• English - chords
    or
    melody

    Because on the English the entire range is split evenly between the two hands and most notes are found only in one hand, it is easy to play either chords or melody, but in most cases difficult to impossible to keep a steady rhythm of regular chords going against a melody. However, some other sorts of harmony, including parallel thirds and intermittent or irregular chords, are fairly easy.


  • Anglo - some chords

    On the anglo many notes are found in only one bellows direction. Some chords are quite easy, and others can be difficult, but some are not possible at all, because some of the required notes are available only on the push and others only on the pull.

  • English - all chords

    All notes that are available are available in both directions. This means that any combination of notes can be played simultaneously, limited only by your ability to reach the buttons with your fingers.


Points of view regarding Irish music:

There are persons who claim that the only concertina on which one can make Irish tunes sound "Irish" is the anglo. In my experience, these are all anglo players who concentrate on Irish music, though maybe a few players of bisonoric button accordions, as well. I (you might guess) disagree.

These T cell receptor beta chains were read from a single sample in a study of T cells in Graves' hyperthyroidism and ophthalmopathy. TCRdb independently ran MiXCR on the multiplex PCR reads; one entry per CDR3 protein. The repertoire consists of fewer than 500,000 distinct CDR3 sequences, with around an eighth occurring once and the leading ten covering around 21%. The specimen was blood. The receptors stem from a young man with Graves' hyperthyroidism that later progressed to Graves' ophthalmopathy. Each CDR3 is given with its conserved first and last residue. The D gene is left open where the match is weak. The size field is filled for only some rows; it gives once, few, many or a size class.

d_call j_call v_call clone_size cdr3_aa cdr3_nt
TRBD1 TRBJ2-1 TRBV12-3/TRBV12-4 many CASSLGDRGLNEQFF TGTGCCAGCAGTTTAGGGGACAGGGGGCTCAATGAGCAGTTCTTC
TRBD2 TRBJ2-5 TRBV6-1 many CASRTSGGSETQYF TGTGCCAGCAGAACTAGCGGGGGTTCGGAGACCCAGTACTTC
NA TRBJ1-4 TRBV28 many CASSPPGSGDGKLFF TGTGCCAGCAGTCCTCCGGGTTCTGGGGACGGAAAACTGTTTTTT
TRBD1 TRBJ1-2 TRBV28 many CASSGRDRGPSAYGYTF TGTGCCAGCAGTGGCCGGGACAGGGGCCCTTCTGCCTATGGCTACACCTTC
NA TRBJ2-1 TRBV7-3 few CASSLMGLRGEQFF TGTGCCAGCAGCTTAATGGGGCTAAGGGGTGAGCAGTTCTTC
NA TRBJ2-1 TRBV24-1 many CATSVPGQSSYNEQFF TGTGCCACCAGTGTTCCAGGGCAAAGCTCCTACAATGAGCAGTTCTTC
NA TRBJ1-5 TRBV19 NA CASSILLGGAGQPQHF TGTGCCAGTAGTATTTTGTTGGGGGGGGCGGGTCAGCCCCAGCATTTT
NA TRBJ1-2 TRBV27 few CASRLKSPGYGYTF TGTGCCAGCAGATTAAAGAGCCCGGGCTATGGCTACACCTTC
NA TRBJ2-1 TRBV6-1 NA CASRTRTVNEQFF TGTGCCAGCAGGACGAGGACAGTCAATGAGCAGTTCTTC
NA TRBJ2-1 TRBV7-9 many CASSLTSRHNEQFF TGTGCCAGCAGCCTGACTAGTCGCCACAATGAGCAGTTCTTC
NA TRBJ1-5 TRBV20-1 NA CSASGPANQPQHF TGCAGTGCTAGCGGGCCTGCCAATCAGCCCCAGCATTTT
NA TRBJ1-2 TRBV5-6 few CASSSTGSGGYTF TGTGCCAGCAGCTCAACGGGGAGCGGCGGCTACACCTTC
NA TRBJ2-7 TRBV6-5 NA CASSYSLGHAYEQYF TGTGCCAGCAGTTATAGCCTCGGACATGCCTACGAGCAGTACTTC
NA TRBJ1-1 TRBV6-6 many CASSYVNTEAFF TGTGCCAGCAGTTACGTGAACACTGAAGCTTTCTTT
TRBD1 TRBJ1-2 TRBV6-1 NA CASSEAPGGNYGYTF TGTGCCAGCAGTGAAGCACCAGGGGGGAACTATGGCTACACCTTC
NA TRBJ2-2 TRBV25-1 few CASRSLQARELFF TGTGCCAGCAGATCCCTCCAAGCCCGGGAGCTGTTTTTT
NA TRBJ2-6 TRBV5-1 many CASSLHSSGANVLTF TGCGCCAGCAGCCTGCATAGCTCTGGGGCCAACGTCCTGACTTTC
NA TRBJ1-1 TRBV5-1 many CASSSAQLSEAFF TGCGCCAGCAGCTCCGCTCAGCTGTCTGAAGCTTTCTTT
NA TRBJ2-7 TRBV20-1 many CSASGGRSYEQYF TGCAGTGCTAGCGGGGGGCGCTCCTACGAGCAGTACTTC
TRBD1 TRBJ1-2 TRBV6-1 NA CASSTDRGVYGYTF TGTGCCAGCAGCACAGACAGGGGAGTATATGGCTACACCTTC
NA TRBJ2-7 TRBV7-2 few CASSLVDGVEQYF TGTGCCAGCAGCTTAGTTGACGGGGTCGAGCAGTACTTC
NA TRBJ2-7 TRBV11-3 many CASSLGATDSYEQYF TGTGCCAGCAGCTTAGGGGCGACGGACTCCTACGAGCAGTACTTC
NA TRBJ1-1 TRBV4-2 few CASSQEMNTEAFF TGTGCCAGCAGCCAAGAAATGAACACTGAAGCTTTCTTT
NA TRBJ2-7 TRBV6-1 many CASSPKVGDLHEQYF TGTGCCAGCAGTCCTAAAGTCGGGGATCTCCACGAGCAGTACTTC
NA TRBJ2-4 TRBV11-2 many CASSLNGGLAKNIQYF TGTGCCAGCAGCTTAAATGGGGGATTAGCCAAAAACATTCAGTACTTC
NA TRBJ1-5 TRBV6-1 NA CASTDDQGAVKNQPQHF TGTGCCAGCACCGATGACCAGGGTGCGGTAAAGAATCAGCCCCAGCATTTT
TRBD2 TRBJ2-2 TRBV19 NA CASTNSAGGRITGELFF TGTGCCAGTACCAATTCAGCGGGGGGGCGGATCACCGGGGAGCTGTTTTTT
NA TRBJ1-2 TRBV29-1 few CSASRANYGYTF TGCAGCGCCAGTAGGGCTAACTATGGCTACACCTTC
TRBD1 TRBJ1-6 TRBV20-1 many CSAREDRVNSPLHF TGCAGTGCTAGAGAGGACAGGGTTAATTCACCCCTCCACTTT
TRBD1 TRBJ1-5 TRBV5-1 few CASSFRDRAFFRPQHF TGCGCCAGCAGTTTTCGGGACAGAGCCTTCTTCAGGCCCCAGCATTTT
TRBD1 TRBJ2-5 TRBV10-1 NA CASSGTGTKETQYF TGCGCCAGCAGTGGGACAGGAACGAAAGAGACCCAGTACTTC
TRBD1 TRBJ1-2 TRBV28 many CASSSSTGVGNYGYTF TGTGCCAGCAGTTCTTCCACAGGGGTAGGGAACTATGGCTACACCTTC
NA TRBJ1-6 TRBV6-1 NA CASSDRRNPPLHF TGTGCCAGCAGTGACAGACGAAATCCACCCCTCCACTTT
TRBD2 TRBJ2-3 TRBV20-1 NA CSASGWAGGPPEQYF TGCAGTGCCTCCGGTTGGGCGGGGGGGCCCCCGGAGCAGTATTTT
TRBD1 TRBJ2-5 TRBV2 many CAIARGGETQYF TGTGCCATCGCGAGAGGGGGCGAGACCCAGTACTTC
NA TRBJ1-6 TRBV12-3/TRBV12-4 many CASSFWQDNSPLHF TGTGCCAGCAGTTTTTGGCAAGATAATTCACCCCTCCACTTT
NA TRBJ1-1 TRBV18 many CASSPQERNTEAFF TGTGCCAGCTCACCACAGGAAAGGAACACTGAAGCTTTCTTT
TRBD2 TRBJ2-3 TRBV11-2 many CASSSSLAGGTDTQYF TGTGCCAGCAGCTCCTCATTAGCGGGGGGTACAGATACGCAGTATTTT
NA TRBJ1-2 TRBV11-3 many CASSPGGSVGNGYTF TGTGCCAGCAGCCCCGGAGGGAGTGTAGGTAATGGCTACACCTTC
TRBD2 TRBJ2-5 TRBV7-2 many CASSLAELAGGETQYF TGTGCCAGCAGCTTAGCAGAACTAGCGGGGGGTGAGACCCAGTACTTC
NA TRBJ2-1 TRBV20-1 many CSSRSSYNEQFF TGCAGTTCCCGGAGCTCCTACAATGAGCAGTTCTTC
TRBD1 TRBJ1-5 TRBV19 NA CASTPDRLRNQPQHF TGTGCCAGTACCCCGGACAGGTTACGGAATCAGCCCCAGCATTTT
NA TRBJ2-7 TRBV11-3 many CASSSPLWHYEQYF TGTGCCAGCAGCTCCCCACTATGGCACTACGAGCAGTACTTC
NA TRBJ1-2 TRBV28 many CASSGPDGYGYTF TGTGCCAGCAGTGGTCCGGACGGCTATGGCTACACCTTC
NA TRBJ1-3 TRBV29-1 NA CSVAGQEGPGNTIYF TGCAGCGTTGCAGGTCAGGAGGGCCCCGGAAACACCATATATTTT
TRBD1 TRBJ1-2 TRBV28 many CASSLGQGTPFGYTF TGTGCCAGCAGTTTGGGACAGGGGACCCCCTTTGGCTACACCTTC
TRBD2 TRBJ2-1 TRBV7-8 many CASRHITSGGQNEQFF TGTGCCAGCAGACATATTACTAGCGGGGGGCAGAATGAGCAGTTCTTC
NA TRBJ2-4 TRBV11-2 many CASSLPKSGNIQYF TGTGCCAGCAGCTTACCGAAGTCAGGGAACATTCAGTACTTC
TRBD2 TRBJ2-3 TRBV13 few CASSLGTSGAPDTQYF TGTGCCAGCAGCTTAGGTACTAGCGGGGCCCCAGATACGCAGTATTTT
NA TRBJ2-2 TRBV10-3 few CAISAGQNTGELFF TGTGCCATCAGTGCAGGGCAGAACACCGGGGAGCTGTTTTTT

If you want to sound specifically like an Irish
anglo
player, then the anglo is probably the best way to go. (It's possible to get that sound/feel on an English, but few people do.) But in detail the "sound" or "feel" of a tune played on the anglo is quite different from the same tune played on fiddle, flute, pipes, banjo, etc., yet they're all "Irish". If you don't have any concertina players at your local session, then you probably don't have any anglo chauvinists, and a player of the English won't be criticized as not sounding "Irish" when what's really meant is that they don't sound "anglo". And the English is, after all, as different from the anglo as a mandolin is from a fiddle. (More so, since the fingering of the latter two is essentially the same.)

You also mentioned singing:

The Irish don't have a tradition of using concertina to accompany singing, but elsewhere (especially in England and the US), both anglo and English are used extensively and effectively for that purpose.

 

Now I see that Catty has offered you the chance to try these two different types. That should be worth much more than all my writings, though I might hope that the above commentary will give you some idea what to look for and try on them both.

 

Enjoy! (I'm sure you will. :))